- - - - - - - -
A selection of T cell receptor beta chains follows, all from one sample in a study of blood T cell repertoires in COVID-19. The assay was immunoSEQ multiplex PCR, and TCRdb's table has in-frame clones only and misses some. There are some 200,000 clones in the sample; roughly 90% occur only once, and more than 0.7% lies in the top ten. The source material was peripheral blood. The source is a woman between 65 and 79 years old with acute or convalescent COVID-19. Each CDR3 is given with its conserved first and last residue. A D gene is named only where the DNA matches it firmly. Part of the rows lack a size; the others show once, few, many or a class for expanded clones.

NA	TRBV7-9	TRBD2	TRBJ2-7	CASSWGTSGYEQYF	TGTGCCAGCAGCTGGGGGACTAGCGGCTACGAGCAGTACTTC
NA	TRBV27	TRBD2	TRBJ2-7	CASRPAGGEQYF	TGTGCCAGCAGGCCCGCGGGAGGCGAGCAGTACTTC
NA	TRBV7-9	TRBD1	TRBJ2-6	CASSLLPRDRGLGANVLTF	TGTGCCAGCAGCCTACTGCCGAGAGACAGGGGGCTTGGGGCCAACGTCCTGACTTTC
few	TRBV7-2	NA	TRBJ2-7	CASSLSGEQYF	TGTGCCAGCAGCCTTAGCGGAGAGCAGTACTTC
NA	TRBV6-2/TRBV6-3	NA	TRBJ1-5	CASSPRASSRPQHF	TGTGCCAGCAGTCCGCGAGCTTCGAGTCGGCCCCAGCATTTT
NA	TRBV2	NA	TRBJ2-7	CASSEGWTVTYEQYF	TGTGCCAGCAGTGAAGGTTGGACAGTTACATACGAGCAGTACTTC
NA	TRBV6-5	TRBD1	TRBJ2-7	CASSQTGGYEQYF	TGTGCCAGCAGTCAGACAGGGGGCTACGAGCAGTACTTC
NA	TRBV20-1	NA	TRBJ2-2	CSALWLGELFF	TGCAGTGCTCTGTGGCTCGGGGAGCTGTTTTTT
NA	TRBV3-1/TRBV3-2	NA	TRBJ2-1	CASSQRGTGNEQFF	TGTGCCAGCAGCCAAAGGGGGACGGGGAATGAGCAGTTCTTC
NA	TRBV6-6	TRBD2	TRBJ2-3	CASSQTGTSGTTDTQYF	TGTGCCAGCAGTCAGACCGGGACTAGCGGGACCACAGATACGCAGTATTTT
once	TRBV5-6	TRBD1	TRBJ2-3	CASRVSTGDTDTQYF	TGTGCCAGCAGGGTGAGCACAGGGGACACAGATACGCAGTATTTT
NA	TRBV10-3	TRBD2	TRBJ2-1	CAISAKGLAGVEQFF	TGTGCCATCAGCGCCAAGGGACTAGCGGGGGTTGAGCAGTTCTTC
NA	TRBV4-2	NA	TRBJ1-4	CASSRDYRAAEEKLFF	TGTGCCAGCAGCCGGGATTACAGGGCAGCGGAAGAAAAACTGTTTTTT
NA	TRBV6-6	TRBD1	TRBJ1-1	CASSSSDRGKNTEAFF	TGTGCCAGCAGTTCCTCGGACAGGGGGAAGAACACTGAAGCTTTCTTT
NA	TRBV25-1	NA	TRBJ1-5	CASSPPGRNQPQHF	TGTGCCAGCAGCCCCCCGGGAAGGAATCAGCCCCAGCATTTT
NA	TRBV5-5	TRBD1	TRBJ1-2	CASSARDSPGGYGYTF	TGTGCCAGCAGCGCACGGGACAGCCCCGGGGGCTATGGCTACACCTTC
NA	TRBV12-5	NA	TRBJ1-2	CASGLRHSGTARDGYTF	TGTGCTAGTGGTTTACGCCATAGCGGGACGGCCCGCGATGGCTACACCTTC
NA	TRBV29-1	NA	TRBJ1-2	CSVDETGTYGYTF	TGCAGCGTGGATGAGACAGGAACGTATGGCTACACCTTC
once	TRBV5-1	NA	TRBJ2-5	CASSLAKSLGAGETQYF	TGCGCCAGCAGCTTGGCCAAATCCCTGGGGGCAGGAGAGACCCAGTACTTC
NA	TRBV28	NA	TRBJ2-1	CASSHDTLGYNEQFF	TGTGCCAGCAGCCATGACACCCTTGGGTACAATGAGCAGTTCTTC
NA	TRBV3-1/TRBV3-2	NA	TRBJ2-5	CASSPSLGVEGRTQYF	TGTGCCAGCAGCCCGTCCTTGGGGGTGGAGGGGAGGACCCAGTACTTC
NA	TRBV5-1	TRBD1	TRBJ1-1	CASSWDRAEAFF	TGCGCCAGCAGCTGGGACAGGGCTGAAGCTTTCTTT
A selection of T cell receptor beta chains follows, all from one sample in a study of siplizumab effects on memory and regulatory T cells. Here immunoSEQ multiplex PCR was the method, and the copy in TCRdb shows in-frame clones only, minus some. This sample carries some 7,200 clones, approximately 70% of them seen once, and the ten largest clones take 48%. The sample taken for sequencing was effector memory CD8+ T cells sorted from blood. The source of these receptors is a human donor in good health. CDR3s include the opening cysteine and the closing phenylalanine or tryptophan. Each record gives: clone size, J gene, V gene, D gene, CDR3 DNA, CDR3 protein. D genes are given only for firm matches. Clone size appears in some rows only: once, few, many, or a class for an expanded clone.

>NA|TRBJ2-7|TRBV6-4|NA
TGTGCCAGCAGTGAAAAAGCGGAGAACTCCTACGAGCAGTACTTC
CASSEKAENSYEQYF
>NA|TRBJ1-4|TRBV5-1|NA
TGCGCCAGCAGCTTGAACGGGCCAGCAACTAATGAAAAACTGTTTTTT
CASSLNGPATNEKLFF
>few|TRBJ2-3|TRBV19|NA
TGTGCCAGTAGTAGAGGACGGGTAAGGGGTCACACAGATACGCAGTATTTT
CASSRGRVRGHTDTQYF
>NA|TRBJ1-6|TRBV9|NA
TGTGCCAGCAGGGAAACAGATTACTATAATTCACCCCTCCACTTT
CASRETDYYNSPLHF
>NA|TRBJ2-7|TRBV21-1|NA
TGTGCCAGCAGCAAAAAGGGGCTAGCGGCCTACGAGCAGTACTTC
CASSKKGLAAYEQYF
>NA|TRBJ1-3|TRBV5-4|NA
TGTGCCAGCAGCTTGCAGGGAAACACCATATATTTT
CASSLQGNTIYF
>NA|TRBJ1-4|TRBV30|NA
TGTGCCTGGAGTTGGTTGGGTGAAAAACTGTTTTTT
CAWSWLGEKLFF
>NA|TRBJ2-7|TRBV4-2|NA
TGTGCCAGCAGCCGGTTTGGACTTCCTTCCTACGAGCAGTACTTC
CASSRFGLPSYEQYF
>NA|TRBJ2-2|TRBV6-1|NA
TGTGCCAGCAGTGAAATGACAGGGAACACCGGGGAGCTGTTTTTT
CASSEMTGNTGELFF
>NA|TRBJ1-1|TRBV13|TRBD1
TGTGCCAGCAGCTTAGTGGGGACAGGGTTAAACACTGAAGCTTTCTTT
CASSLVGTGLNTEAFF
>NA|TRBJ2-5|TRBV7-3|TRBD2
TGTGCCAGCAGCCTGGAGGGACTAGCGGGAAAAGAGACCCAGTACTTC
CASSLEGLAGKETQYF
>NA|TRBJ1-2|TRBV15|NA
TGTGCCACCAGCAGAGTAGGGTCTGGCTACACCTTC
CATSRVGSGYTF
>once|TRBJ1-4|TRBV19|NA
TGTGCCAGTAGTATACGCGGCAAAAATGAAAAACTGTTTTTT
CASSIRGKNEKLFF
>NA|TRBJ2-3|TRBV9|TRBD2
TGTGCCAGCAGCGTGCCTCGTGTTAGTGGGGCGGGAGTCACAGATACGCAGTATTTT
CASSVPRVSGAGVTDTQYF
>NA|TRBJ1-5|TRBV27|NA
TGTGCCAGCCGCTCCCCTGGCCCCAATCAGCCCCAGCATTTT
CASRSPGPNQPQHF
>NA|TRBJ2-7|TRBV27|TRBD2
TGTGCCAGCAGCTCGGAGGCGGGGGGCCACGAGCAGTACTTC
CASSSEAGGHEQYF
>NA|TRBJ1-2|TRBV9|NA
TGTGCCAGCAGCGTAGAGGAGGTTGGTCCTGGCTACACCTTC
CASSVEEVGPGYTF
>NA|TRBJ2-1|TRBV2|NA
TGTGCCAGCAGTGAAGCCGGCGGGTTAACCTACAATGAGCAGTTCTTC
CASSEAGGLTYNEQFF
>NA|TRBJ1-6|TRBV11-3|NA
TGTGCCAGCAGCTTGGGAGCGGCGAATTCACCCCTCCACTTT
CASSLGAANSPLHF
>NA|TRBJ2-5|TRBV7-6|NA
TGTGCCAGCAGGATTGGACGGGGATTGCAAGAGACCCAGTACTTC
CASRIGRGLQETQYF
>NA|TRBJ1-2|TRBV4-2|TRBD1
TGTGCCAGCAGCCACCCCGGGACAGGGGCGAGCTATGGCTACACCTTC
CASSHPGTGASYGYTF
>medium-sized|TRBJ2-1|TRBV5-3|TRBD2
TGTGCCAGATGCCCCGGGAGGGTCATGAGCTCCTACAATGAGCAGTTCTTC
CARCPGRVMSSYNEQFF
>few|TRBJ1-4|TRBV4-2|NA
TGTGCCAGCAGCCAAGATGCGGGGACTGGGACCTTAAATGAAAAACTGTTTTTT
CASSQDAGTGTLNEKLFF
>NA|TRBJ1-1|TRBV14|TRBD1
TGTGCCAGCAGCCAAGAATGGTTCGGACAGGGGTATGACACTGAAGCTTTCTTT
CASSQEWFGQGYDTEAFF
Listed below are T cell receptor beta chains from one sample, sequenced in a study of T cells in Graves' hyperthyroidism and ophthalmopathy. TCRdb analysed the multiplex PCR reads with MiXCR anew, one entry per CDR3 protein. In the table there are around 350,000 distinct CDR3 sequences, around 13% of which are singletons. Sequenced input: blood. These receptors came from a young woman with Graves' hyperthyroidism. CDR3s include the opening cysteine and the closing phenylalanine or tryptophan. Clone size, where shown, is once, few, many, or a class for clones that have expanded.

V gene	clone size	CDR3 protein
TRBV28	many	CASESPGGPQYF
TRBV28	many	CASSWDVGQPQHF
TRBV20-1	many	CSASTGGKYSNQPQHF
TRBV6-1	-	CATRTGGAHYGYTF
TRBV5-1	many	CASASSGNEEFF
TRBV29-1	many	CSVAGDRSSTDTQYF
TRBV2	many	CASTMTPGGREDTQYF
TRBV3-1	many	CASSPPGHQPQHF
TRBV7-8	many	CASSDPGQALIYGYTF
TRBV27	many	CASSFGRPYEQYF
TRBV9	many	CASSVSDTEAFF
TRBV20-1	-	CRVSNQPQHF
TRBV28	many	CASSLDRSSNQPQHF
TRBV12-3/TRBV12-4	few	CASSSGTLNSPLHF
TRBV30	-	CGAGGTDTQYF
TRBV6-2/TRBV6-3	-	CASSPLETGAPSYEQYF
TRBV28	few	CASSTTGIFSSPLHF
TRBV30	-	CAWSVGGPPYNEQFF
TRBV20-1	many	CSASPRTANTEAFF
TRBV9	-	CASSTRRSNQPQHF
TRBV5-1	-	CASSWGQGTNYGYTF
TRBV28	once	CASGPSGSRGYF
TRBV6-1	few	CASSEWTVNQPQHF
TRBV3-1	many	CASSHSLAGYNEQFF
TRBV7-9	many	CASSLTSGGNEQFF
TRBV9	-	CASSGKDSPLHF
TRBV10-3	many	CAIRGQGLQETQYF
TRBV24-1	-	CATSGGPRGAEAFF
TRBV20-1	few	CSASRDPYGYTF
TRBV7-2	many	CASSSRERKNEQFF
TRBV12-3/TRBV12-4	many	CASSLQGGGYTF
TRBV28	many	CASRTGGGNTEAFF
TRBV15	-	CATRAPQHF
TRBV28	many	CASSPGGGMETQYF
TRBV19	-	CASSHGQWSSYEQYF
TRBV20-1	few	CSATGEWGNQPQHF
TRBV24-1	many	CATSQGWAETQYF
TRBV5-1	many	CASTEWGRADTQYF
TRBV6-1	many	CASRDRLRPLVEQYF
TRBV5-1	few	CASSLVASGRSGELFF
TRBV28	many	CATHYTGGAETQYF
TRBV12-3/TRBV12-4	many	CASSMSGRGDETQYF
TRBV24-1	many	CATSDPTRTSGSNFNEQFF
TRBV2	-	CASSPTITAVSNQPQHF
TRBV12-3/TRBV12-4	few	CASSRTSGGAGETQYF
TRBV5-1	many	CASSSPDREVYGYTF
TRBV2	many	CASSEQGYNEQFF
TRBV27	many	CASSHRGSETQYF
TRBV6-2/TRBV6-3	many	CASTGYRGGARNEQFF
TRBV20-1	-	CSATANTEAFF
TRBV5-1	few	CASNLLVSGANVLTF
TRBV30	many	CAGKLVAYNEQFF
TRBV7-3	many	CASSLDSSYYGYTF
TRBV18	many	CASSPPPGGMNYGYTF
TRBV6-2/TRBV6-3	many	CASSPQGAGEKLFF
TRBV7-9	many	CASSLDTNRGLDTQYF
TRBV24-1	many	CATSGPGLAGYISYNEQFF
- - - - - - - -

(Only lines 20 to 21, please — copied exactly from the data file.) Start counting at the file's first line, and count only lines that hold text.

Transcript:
once	TRBV5-1	NA	TRBJ2-5	CASSLAKSLGAGETQYF	TGCGCCAGCAGCTTGGCCAAATCCCTGGGGGCAGGAGAGACCCAGTACTTC
NA	TRBV28	NA	TRBJ2-1	CASSHDTLGYNEQFF	TGTGCCAGCAGCCATGACACCCTTGGGTACAATGAGCAGTTCTTC